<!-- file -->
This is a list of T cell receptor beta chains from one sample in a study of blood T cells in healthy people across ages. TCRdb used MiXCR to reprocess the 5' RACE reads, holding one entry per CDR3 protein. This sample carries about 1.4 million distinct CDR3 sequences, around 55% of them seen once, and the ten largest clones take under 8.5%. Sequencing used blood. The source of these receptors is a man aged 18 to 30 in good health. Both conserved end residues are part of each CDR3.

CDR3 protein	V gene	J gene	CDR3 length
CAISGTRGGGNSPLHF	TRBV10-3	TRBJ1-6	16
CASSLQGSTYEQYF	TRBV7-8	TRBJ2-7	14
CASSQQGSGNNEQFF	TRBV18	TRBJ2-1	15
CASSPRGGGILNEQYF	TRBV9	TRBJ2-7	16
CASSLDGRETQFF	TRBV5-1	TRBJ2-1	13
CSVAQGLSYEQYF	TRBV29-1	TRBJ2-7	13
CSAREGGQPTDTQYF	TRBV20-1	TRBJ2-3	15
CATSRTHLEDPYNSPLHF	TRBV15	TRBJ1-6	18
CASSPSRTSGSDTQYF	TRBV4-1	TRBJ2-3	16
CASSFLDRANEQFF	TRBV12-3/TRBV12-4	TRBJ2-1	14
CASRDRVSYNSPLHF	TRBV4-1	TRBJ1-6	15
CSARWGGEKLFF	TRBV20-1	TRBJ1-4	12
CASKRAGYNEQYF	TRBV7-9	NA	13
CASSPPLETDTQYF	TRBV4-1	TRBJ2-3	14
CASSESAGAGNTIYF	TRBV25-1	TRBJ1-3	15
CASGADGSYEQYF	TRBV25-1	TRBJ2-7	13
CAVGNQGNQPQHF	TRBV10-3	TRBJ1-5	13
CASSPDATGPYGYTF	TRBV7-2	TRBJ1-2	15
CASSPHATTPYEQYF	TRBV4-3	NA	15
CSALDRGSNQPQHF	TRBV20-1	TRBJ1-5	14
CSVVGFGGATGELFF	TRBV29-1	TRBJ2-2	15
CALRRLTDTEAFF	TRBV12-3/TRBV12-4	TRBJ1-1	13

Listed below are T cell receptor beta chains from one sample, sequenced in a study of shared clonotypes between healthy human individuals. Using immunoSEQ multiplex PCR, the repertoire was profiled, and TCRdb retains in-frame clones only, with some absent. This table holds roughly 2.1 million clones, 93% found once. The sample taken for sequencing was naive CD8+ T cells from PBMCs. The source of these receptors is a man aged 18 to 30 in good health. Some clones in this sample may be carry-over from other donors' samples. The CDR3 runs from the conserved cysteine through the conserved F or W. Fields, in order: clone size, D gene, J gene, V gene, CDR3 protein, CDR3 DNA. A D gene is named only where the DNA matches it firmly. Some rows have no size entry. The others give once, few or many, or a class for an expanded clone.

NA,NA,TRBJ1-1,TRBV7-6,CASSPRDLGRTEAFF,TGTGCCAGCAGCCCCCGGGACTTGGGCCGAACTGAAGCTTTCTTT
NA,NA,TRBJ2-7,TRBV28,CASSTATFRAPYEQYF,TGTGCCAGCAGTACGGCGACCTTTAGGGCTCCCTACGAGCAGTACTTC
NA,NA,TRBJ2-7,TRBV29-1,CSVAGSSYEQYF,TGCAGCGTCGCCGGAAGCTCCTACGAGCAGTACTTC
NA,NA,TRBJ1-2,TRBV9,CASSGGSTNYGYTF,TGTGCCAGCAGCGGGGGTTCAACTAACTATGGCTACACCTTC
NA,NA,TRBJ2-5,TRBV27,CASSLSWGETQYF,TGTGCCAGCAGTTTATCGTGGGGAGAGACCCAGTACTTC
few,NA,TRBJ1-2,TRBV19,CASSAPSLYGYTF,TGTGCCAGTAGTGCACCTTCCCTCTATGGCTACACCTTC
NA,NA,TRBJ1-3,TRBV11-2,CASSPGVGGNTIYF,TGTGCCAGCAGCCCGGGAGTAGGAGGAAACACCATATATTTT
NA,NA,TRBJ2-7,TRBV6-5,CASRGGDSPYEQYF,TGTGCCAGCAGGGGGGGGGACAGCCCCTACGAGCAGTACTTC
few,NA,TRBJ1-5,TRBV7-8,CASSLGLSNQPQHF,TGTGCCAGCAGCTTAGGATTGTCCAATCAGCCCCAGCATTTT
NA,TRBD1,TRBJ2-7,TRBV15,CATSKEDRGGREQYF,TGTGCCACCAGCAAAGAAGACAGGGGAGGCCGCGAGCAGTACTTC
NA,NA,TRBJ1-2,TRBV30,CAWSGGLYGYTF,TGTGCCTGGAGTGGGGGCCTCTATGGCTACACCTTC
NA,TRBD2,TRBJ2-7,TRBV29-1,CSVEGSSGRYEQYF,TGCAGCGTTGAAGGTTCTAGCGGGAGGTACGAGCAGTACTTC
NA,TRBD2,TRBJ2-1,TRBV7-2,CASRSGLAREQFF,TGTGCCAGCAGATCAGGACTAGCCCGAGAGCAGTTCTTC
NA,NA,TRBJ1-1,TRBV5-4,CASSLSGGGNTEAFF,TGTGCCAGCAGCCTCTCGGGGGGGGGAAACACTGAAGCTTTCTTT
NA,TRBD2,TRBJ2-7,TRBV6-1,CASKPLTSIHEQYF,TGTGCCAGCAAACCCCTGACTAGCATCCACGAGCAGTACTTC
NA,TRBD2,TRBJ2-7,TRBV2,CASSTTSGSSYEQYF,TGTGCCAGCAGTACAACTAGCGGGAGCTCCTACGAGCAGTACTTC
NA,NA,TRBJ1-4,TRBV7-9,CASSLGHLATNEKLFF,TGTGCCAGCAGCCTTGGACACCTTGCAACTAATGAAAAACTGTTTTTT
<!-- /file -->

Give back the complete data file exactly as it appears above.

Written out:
This is a list of T cell receptor beta chains from one sample in a study of blood T cells in healthy people across ages. TCRdb used MiXCR to reprocess the 5' RACE reads, holding one entry per CDR3 protein. This sample carries about 1.4 million distinct CDR3 sequences, around 55% of them seen once, and the ten largest clones take under 8.5%. Sequencing used blood. The source of these receptors is a man aged 18 to 30 in good health. Both conserved end residues are part of each CDR3.

CDR3 protein	V gene	J gene	CDR3 length
CAISGTRGGGNSPLHF	TRBV10-3	TRBJ1-6	16
CASSLQGSTYEQYF	TRBV7-8	TRBJ2-7	14
CASSQQGSGNNEQFF	TRBV18	TRBJ2-1	15
CASSPRGGGILNEQYF	TRBV9	TRBJ2-7	16
CASSLDGRETQFF	TRBV5-1	TRBJ2-1	13
CSVAQGLSYEQYF	TRBV29-1	TRBJ2-7	13
CSAREGGQPTDTQYF	TRBV20-1	TRBJ2-3	15
CATSRTHLEDPYNSPLHF	TRBV15	TRBJ1-6	18
CASSPSRTSGSDTQYF	TRBV4-1	TRBJ2-3	16
CASSFLDRANEQFF	TRBV12-3/TRBV12-4	TRBJ2-1	14
CASRDRVSYNSPLHF	TRBV4-1	TRBJ1-6	15
CSARWGGEKLFF	TRBV20-1	TRBJ1-4	12
CASKRAGYNEQYF	TRBV7-9	NA	13
CASSPPLETDTQYF	TRBV4-1	TRBJ2-3	14
CASSESAGAGNTIYF	TRBV25-1	TRBJ1-3	15
CASGADGSYEQYF	TRBV25-1	TRBJ2-7	13
CAVGNQGNQPQHF	TRBV10-3	TRBJ1-5	13
CASSPDATGPYGYTF	TRBV7-2	TRBJ1-2	15
CASSPHATTPYEQYF	TRBV4-3	NA	15
CSALDRGSNQPQHF	TRBV20-1	TRBJ1-5	14
CSVVGFGGATGELFF	TRBV29-1	TRBJ2-2	15
CALRRLTDTEAFF	TRBV12-3/TRBV12-4	TRBJ1-1	13

Listed below are T cell receptor beta chains from one sample, sequenced in a study of shared clonotypes between healthy human individuals. Using immunoSEQ multiplex PCR, the repertoire was profiled, and TCRdb retains in-frame clones only, with some absent. This table holds roughly 2.1 million clones, 93% found once. The sample taken for sequencing was naive CD8+ T cells from PBMCs. The source of these receptors is a man aged 18 to 30 in good health. Some clones in this sample may be carry-over from other donors' samples. The CDR3 runs from the conserved cysteine through the conserved F or W. Fields, in order: clone size, D gene, J gene, V gene, CDR3 protein, CDR3 DNA. A D gene is named only where the DNA matches it firmly. Some rows have no size entry. The others give once, few or many, or a class for an expanded clone.

NA,NA,TRBJ1-1,TRBV7-6,CASSPRDLGRTEAFF,TGTGCCAGCAGCCCCCGGGACTTGGGCCGAACTGAAGCTTTCTTT
NA,NA,TRBJ2-7,TRBV28,CASSTATFRAPYEQYF,TGTGCCAGCAGTACGGCGACCTTTAGGGCTCCCTACGAGCAGTACTTC
NA,NA,TRBJ2-7,TRBV29-1,CSVAGSSYEQYF,TGCAGCGTCGCCGGAAGCTCCTACGAGCAGTACTTC
NA,NA,TRBJ1-2,TRBV9,CASSGGSTNYGYTF,TGTGCCAGCAGCGGGGGTTCAACTAACTATGGCTACACCTTC
NA,NA,TRBJ2-5,TRBV27,CASSLSWGETQYF,TGTGCCAGCAGTTTATCGTGGGGAGAGACCCAGTACTTC
few,NA,TRBJ1-2,TRBV19,CASSAPSLYGYTF,TGTGCCAGTAGTGCACCTTCCCTCTATGGCTACACCTTC
NA,NA,TRBJ1-3,TRBV11-2,CASSPGVGGNTIYF,TGTGCCAGCAGCCCGGGAGTAGGAGGAAACACCATATATTTT
NA,NA,TRBJ2-7,TRBV6-5,CASRGGDSPYEQYF,TGTGCCAGCAGGGGGGGGGACAGCCCCTACGAGCAGTACTTC
few,NA,TRBJ1-5,TRBV7-8,CASSLGLSNQPQHF,TGTGCCAGCAGCTTAGGATTGTCCAATCAGCCCCAGCATTTT
NA,TRBD1,TRBJ2-7,TRBV15,CATSKEDRGGREQYF,TGTGCCACCAGCAAAGAAGACAGGGGAGGCCGCGAGCAGTACTTC
NA,NA,TRBJ1-2,TRBV30,CAWSGGLYGYTF,TGTGCCTGGAGTGGGGGCCTCTATGGCTACACCTTC
NA,TRBD2,TRBJ2-7,TRBV29-1,CSVEGSSGRYEQYF,TGCAGCGTTGAAGGTTCTAGCGGGAGGTACGAGCAGTACTTC
NA,TRBD2,TRBJ2-1,TRBV7-2,CASRSGLAREQFF,TGTGCCAGCAGATCAGGACTAGCCCGAGAGCAGTTCTTC
NA,NA,TRBJ1-1,TRBV5-4,CASSLSGGGNTEAFF,TGTGCCAGCAGCCTCTCGGGGGGGGGAAACACTGAAGCTTTCTTT
NA,TRBD2,TRBJ2-7,TRBV6-1,CASKPLTSIHEQYF,TGTGCCAGCAAACCCCTGACTAGCATCCACGAGCAGTACTTC
NA,TRBD2,TRBJ2-7,TRBV2,CASSTTSGSSYEQYF,TGTGCCAGCAGTACAACTAGCGGGAGCTCCTACGAGCAGTACTTC
NA,NA,TRBJ1-4,TRBV7-9,CASSLGHLATNEKLFF,TGTGCCAGCAGCCTTGGACACCTTGCAACTAATGAAAAACTGTTTTTT